What’s really happening with aging policy in Washington? At last week’s annual Gerontological Society of America Conference in New Orleans, a standing-room-only audience was privy to updates from key Congressional committee staffers.
Erika Salway, policy adviser for the Senate Health, Education, Labor and Pensions Subcommittee on Primary Health and Aging, discussed the committee’s work on issues affecting older adults, including federally qualified health centers, primary care, oral health, mental health and the Older Americans Act. Funding for the OAA is $1.8 billion, which may sound high, but she reminded the audience that its programs serve 10 million seniors every year and funding constitutes less than .06 percent of the federal budget. The OAA funds essential services such as Meals on Wheels, job training, caregiver support, transportation and elder abuse services. It expired in 2011 but continues to receive federal funds under the old legislative formula. Continue reading
Late Wednesday, the Centers for Medicare and Medicaid Services released its final hospital outpatient and ambulatory surgical center payment schedule for the 2014 fiscal year. A revised payment approach is designed to help hospitals and ambulatory surgical centers (ASCs) lower costs and strengthen Medicare’s long-term stability. One single code describing all outpatient clinic visits will replace the current five levels. CMS said this will encourage more efficient delivery of outpatient facility services by packaging the payment for multiple supporting items and services into a single payment for a primary service similar to the way Medicare pays for hospital inpatient care.
According to a story in Modern Healthcare, the move was triggered, in part, because too many hospitals practice upcoding – illegally picking billing codes that reimburse at higher rates than actual services provided. In a statement, Rick Pollack, executive vice president of the American Hospital Association said they are “extremely disappointed” with the new rule, which may hurt hospitals’ ability to provide outpatient care. The organization contends that CMS did not use accurate data when forecasting future reimbursements. “CMS has put hospitals in the difficult position of having only 35 days to implement significant changes in Medicare’s policies, procedures and payment formulas,” Pollack said. Continue reading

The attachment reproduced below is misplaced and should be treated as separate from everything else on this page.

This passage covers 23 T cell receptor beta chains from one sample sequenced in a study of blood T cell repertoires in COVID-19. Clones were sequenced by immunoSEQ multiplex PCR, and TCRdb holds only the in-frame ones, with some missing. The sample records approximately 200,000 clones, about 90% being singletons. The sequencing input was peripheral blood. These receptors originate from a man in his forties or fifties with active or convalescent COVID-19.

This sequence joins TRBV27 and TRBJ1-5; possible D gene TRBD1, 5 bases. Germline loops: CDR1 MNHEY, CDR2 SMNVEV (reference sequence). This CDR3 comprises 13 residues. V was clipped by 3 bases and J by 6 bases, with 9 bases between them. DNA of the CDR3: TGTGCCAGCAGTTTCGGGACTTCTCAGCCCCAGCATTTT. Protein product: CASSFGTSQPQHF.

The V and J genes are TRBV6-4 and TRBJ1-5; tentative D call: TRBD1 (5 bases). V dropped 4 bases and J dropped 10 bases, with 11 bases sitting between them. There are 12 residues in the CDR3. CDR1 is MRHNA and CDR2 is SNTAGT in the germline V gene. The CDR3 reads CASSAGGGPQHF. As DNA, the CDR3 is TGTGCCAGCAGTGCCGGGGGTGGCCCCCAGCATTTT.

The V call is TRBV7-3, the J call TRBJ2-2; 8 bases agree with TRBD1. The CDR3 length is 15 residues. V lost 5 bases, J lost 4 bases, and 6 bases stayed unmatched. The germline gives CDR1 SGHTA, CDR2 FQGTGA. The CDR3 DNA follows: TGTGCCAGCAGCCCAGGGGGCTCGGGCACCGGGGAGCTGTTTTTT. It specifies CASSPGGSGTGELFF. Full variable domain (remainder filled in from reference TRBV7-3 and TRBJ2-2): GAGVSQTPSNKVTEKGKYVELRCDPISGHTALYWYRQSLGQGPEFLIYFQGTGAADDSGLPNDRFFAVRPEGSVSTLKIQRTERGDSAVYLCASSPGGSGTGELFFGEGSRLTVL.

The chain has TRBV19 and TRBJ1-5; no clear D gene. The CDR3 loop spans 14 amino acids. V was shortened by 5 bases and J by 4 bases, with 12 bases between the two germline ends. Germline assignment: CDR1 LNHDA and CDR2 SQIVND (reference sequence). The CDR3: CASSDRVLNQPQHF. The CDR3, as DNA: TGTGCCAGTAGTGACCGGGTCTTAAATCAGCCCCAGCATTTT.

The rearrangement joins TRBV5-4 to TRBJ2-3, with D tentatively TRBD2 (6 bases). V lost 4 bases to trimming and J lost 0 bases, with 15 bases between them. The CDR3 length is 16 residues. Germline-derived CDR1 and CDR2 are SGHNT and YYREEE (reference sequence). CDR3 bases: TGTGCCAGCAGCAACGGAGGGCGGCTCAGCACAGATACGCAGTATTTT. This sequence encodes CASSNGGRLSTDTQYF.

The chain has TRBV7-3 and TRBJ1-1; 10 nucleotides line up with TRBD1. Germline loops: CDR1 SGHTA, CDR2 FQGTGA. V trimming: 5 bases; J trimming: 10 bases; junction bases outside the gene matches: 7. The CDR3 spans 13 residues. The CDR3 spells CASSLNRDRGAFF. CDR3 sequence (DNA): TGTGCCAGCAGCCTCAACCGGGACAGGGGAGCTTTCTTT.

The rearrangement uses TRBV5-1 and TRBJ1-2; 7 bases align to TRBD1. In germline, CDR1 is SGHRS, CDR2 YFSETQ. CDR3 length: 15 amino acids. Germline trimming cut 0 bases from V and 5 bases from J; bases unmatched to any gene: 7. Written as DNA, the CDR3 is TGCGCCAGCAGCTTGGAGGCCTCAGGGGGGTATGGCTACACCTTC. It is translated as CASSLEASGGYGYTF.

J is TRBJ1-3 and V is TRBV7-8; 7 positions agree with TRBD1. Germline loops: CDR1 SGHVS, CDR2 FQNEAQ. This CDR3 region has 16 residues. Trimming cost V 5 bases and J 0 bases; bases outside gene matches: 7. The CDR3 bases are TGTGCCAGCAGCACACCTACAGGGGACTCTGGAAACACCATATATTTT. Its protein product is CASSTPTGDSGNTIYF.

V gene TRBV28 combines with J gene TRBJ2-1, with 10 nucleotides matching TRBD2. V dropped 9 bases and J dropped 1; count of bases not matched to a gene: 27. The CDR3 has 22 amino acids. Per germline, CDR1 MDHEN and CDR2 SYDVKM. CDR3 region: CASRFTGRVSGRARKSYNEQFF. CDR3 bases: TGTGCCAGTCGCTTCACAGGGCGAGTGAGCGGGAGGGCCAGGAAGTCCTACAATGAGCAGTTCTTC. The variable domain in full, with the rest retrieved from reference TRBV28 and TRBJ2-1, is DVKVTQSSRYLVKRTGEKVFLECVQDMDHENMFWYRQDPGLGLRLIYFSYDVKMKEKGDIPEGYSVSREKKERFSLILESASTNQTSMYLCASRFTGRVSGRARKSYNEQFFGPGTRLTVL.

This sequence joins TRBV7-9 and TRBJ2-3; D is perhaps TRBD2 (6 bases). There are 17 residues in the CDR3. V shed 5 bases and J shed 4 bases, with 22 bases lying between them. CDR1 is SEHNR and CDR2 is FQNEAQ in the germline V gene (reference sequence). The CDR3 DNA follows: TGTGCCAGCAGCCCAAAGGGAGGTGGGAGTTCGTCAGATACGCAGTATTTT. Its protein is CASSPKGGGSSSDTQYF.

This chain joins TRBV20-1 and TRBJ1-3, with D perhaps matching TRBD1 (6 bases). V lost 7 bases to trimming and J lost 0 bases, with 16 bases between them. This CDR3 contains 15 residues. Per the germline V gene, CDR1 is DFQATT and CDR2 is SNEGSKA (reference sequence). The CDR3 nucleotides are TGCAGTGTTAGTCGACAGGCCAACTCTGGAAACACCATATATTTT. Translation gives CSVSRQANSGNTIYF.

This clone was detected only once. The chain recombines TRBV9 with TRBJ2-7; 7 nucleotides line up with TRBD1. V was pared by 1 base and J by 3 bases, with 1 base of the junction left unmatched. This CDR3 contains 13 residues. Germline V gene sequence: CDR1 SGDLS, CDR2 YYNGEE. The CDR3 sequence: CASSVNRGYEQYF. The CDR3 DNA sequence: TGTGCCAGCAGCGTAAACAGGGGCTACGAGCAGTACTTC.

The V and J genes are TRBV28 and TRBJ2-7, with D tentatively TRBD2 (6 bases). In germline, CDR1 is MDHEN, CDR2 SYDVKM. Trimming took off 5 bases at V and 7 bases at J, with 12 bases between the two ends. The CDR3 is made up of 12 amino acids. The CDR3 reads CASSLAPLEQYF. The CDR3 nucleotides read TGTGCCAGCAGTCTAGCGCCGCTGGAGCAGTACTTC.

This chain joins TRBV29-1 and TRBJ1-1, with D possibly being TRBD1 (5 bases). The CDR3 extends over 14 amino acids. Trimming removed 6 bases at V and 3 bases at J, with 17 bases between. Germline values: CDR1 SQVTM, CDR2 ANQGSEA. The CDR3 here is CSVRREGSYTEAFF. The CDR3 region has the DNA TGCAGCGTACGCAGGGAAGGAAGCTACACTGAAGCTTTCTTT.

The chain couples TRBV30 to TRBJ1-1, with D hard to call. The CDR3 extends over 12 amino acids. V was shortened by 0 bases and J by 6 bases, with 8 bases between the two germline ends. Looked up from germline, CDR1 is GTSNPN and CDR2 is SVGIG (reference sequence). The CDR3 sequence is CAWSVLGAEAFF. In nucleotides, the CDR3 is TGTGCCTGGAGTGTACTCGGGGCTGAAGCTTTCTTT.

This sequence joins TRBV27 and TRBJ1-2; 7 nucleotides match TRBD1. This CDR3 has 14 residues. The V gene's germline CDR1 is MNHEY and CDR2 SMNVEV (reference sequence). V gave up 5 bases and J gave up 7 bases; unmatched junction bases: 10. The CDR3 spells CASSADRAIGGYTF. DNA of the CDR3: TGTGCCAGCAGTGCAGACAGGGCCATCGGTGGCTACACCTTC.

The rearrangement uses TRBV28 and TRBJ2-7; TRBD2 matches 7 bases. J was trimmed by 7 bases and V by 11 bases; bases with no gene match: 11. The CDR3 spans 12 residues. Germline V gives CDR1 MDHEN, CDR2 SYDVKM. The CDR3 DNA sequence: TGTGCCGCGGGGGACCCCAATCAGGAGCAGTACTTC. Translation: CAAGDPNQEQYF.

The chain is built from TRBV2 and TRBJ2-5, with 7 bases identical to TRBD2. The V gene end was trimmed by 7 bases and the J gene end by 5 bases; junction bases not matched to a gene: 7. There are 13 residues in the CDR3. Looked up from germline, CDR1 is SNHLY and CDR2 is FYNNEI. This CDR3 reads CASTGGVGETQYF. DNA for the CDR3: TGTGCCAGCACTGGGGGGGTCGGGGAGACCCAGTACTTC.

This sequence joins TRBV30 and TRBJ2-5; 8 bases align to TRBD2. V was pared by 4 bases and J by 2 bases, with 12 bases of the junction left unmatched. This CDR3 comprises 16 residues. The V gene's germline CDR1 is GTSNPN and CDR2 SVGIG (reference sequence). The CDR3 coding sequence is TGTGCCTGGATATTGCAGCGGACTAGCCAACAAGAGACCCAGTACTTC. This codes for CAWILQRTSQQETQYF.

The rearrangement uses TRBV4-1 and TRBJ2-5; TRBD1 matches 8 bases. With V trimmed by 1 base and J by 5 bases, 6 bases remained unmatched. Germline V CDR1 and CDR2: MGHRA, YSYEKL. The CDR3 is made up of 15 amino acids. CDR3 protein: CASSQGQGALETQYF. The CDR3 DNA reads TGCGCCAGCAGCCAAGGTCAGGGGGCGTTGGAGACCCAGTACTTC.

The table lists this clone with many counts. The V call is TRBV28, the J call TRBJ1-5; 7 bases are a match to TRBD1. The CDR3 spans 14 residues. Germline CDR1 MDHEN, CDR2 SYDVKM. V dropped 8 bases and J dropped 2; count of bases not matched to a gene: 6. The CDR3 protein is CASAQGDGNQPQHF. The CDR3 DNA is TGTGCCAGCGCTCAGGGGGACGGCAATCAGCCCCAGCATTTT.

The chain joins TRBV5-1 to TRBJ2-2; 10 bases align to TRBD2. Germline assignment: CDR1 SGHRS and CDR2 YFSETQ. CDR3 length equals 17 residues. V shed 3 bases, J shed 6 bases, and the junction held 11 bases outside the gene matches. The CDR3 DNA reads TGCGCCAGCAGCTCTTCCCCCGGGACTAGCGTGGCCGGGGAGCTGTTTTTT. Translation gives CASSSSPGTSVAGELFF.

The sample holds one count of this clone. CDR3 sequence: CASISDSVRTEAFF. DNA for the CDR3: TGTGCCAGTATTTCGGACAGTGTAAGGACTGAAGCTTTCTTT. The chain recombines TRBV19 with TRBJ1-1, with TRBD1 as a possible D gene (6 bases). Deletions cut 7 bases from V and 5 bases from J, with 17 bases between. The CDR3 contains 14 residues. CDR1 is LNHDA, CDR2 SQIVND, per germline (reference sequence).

Humans have searched for a “fountain of youth” since before the time of Ponce de León. Now scientists may be on track to find a so-called “longevity gene.” SIRT3, part of a class of proteins known as sirtuins, help stem cells cope with stress. A study in mice by researchers at the University of California, Berkeley, points to potential for their findings to someday help scientists find targeted treatments for aging-related degenerative diseases. Researchers were able to turn back the molecular clock of older mice when their blood was infused with the proteins – triggering stem cell’s rejuvenating potential similar to that found in younger mice.
Get more resources to understand more about the “longevity gene” and how genetics affects healthy aging with these links in AHCJ’s Aging core topic area.
Image by Judy Baxter via flickr.
What is “successful” aging? According to experts at this week’s Gerontological Society of America Annual Scientific Conference, it depends on the lens through which it’s viewed. “Most of our current definitions are applicable to non-Latino white individuals,” said Linda Phillips, Ph.D., R.N., F.A.A.N., from the School of Nursing at the University of California, Los Angeles. “But these definitions may be inappropriate for elders in other ethnic and racial groups.”
For African-Americans, successful aging is directly connected to the life course process, said Kia Skrine Jeffers. “Health is either built or diminished based on social, economic and environmental experiences, that occur throughout life.” Stressors which occur during sensitive periods have significant impact on disease risk, and the cumulative effect, known as weathering, may also affect health-seeking behaviors. “Many racial and ethnic health disparities can be attributed to weathering, to the accumulated experiences of economic and social adversities.” Continue reading
Medicare reform is a hot topic on the agenda for the bipartisan congressional budget committee whose Dec. 13 deadline for a compromise deal on a federal spending plan is looming. Both political parties have proposed raising the Medicare eligibility age and premiums on older adults, among other changes.
In the midst of this debate, two policy experts will join AHCJ’s topic leader on aging, Liz Seegert, to help members understand: Continue reading
A new data brief from the National Center for Health Statistics compares residential care communities with and without special dementia care units in 2010. About four in 10 residents (42 percent) living in residential care communities had Alzheimer’s disease or another dementia. Some states have specific requirements for residential care for these patients such as locked doors and specially trained staff.